On embracing change the Stoic way
I’m going through a lot of significant changes at the moment.
On a personal level, my parents have just left Dubai, the city we’ve lived in together for over 25 years. They have permanently moved to India. The weekend was tough. Lots of tears, nausea and acne (!); and I still have a knot in my stomach and no appetite.
At my work, everything is changing. Management, plans, processes and people. I believe that change is always for the good, but usually preceded by upheaval and uncertainty.
I have been eating junk and too much chocolate, and not getting enough sleep. Add to that a lingering cold which has any made exercise difficult and not helped the situation. I have hardly spent any quality time with my kids lately. My mind feels like mush.
“Just breathe into it”, my husband tells me, “it will pass”, something that was engrained in us when we did Vipassana, an ancient meditation technique that is meant to equip you for times like these.
It’s a wonderful gift to have learnt how to meditate, however if you don’t practice, there is no point. I find it hard to sit still. Yoga is my moving meditation but I never do ‘Shavasana’ at the end to relax. Perhaps I need to start there.
Change is constant and much of it is outside of our control. So how can we deal with it better?
Here are a few things that I am *trying* to do, and much of it is Stoic philosophy:
- Not reacting: Although I may have a monkey mind at the moment, I am trying not to react to any of the changes externally. I am not taking any decisions, or changing anything just yet. Doing anything from a place of haste or angst is not helpful and it is likely you will regret your actions later.
‘’You have power over your mind — not outside events. Realize this, and you will find strength’’ ~ Marcus Aurelius, Roman emperor and Stoic philosopher
- Focusing my energy on staying calm: I am easily bothered these days, I think it’s a result of everything going on, alongside fatigue. I am easily snapping at my kids and sometimes my coworkers, for no reason. I am incredibly aware of it, and am just trying to breathe into it and stay calm.
To be lucky all the time and to go through life without mental distress is to remain ignorant of half of the natural world — Lucius Annaeus Seneca, Roman Stoic philosopher
- Recognising what I can and cannot control: This is so key. I think we often forget what we can and cannot control. All the changes happening in my life right now are totally out of my control, why then let them bother me?
“Things that are in our control are opinion, pursuit, desire and aversion; our own actions. Things not in our control are property, reputation, command; whatever are not our own actions”, Epictetus, Greek Stoic philosopher
- Reminding myself that everything in life is uncertain: Sometimes we chase certainty too much. Ask yourself when was the last time everything in your life went exactly to plan? The answer is never. And that’s just life. If you knew how everything was going to pan out, everyday of the rest of your life, life would be pretty boring.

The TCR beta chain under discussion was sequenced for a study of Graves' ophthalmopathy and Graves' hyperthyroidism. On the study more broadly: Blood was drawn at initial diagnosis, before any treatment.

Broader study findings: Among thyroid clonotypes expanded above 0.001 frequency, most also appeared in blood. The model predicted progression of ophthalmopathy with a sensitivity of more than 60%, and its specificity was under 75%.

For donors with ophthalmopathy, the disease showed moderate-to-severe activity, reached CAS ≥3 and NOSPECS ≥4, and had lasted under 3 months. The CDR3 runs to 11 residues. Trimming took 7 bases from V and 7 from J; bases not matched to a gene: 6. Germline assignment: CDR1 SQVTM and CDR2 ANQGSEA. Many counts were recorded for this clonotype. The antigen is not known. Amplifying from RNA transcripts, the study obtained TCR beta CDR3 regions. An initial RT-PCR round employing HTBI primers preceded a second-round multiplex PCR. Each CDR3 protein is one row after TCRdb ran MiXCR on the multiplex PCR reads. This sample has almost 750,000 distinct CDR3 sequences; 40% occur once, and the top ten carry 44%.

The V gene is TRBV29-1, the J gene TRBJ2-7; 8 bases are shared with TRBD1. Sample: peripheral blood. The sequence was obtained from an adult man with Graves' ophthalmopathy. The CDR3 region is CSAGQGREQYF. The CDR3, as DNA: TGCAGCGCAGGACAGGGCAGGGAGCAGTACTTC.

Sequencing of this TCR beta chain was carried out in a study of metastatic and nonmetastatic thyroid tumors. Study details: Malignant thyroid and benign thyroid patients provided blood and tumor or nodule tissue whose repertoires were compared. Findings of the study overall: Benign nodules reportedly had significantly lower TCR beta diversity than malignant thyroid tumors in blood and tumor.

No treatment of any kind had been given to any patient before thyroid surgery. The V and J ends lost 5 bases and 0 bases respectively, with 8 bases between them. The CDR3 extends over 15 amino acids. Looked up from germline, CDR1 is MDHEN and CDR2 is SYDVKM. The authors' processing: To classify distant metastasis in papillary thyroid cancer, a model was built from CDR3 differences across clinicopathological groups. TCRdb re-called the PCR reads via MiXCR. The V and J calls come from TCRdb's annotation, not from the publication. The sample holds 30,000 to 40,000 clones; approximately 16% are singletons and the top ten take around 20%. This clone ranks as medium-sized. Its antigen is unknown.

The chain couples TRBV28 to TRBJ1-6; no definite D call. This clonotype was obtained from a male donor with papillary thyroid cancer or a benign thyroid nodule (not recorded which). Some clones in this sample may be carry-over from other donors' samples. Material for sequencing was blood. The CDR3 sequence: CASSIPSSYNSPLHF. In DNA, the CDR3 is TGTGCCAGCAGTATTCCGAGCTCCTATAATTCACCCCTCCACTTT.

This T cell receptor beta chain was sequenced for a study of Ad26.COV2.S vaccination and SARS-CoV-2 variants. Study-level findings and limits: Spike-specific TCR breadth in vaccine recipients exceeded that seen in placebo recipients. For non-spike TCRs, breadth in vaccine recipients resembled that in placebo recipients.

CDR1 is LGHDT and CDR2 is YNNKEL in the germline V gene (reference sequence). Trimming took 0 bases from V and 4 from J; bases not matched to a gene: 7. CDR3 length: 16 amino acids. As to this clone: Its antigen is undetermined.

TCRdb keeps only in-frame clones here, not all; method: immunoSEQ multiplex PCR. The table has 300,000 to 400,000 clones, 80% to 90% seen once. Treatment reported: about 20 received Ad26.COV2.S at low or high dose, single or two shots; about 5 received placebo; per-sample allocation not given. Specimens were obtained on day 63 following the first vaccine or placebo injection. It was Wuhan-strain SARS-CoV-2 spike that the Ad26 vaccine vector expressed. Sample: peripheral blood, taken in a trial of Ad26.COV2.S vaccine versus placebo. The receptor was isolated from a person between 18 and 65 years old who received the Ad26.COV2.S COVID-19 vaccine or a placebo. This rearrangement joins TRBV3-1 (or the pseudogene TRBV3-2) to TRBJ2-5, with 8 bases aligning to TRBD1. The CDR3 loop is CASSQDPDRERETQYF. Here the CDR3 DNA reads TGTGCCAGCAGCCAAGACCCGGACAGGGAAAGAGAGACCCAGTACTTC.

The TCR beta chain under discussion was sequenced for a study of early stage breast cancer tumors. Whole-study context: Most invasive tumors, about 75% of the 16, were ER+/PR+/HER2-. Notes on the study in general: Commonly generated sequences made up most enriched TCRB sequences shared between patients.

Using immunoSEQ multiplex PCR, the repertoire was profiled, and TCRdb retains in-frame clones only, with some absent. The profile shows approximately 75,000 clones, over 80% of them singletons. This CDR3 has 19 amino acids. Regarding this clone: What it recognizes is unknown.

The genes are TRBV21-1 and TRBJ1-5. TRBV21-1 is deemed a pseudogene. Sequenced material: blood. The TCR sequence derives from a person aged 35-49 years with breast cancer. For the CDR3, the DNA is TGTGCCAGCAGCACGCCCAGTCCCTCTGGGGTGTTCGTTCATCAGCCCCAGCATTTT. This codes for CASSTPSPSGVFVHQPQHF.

“So think of uncertainty as the cure for that boredom. A future you can’t predict is central to keeping you learning and growing” — Ryan Holiday, author and modern Stoic
- Preparing for change: My parents living in Dubai was a source of certainty for me all my life, they were my anchor to this city. Although I knew they would leave one day, now that its happened, I’m feeling a bit lost as I wish they stayed longer. A pointless thought that brings me sadness.
I’m quite good at mentally rehearsing for change, however I hadn’t prepared myself for this at all. I guess I was in denial that they were ever going to leave.
Stoic philosopher Seneca in his essay on The Shortness of Life has a great analogy on preparing yourself: “A great number of people plan a sea voyage with no thought of a storm,” he wrote. “It is too late for the mind to equip itself to endure dangers once they are already there. ‘I didn’t think it would happen’. Why ever not? Know, then, that every condition can change, and whatever happens to anyone can happen to you too.”
- Prioritizing rest: A good nights sleep can do wonders to your mindset. I usually write this newsletter on Sunday night, but the last two nights I have prioritized sleep. I write this at 5am on a Tuesday morning, after a full 8 hours sleep last night. What a difference.
- Keeping perspective: In the grand scheme of things, nothing disastrous is happening to me. My family is fine, we are safe and well, I guess that’s all that matters.
If you are going through change or a tough time, I hope this has helped you.
If you like what you have read, I write more like this on my Working Mums Club Substack, a newsletter for mums want to have better careers and be better mums.